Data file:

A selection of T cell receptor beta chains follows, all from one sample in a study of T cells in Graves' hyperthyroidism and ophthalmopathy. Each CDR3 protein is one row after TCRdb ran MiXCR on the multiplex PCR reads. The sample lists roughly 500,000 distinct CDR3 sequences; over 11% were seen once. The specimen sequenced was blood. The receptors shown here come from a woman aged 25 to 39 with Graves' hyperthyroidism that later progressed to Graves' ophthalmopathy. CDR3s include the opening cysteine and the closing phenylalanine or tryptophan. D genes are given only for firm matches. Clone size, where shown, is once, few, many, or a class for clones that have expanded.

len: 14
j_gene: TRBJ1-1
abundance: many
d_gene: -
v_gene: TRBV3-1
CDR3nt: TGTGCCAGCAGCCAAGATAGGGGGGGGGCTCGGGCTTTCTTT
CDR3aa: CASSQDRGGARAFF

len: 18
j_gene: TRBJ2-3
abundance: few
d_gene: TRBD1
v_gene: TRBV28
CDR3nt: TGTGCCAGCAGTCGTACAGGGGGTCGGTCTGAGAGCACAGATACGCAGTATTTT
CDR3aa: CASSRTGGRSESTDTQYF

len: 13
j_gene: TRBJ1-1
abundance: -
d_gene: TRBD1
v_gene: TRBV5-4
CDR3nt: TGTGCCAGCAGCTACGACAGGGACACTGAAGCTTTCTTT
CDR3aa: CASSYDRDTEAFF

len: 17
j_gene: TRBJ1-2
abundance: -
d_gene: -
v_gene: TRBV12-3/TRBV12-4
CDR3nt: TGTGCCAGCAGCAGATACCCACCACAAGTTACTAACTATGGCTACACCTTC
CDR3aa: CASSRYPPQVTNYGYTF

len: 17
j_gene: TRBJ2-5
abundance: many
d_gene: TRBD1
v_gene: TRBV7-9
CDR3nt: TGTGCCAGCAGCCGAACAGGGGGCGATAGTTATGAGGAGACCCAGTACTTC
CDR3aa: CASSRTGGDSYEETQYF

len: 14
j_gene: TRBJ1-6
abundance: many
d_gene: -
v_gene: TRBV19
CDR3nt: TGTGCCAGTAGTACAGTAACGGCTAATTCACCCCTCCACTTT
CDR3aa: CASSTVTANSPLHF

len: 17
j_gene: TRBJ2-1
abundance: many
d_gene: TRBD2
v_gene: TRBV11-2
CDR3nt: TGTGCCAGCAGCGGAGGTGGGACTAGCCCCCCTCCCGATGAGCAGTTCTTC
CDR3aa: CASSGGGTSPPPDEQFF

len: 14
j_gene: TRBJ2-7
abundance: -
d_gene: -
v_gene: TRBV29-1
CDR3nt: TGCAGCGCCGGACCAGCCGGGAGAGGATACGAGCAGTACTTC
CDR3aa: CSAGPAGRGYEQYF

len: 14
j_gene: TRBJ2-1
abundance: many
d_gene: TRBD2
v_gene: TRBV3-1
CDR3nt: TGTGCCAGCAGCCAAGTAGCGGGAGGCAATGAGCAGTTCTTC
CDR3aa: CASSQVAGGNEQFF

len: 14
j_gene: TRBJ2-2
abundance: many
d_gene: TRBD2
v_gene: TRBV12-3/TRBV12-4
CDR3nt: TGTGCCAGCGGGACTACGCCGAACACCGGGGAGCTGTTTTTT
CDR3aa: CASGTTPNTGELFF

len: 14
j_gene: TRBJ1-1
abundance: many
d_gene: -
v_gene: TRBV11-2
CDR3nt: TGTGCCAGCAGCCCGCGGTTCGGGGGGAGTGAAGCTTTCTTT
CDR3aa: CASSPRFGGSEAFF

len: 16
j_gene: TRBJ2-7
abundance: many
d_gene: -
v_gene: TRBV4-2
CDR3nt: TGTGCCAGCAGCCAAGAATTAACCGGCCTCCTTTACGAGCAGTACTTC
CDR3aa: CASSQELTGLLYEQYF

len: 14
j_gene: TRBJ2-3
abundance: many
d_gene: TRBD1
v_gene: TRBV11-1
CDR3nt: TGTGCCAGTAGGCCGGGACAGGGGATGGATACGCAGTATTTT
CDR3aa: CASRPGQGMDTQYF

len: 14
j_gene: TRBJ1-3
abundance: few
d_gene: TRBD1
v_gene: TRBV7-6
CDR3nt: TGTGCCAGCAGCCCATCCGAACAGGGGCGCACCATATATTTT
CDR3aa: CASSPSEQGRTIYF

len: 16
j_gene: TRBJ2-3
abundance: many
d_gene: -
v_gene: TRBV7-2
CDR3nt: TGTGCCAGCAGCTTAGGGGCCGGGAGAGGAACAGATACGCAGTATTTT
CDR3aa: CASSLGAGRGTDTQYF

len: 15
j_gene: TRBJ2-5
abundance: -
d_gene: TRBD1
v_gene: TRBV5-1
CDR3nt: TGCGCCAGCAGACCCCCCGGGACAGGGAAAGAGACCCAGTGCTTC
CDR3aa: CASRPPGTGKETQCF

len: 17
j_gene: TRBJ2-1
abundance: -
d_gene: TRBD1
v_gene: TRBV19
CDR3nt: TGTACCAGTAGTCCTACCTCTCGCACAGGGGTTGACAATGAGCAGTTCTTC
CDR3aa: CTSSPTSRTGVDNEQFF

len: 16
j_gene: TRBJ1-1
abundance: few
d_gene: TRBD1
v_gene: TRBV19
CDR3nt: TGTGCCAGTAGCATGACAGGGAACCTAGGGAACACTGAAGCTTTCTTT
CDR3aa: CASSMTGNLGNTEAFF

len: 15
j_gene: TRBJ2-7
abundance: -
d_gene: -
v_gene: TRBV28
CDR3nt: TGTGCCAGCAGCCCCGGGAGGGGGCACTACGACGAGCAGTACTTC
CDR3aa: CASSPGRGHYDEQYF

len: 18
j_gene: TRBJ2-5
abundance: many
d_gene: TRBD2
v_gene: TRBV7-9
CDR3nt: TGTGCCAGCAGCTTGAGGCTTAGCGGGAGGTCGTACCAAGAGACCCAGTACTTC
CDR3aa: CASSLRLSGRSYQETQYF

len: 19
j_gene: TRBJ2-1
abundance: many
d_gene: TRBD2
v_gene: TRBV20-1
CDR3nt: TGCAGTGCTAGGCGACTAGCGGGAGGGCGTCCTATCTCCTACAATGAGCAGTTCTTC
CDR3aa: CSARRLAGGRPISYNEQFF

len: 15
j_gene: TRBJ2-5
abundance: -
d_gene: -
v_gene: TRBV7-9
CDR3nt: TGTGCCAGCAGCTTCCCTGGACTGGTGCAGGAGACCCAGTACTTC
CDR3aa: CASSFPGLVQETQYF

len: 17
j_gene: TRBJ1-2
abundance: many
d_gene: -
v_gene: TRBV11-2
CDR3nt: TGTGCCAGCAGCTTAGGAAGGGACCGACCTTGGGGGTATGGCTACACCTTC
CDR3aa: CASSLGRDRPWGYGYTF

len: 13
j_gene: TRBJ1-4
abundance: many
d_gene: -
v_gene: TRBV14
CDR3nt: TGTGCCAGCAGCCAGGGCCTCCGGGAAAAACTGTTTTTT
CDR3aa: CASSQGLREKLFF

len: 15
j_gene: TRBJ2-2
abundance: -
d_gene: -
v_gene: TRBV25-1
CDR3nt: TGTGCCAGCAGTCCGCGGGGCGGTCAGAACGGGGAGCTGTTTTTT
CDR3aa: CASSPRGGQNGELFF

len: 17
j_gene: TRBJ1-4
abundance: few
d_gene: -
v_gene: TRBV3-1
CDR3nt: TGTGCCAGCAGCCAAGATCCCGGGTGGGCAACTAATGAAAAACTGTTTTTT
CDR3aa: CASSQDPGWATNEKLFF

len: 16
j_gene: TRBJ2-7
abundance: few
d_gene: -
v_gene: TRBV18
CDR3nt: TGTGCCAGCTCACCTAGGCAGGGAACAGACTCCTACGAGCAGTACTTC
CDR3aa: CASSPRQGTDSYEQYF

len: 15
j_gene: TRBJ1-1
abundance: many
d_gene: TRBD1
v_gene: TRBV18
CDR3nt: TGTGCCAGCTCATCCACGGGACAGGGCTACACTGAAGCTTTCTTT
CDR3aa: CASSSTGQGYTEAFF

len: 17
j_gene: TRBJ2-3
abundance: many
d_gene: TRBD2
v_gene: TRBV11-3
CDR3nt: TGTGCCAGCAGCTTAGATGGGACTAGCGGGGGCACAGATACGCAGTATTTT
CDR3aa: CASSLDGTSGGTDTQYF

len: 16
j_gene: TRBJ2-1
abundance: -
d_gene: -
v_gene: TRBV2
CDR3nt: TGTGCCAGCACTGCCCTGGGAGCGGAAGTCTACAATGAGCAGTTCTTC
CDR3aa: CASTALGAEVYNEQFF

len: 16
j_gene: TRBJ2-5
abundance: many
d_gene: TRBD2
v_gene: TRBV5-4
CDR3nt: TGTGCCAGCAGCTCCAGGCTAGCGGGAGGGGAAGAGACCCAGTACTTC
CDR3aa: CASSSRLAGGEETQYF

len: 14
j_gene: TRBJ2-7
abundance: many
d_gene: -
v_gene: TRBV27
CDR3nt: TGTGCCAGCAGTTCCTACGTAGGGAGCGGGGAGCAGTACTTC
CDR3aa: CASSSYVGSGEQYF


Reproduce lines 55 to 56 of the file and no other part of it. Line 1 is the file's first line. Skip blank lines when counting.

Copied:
v_gene: TRBV29-1
CDR3nt: TGCAGCGCCGGACCAGCCGGGAGAGGATACGAGCAGTACTTC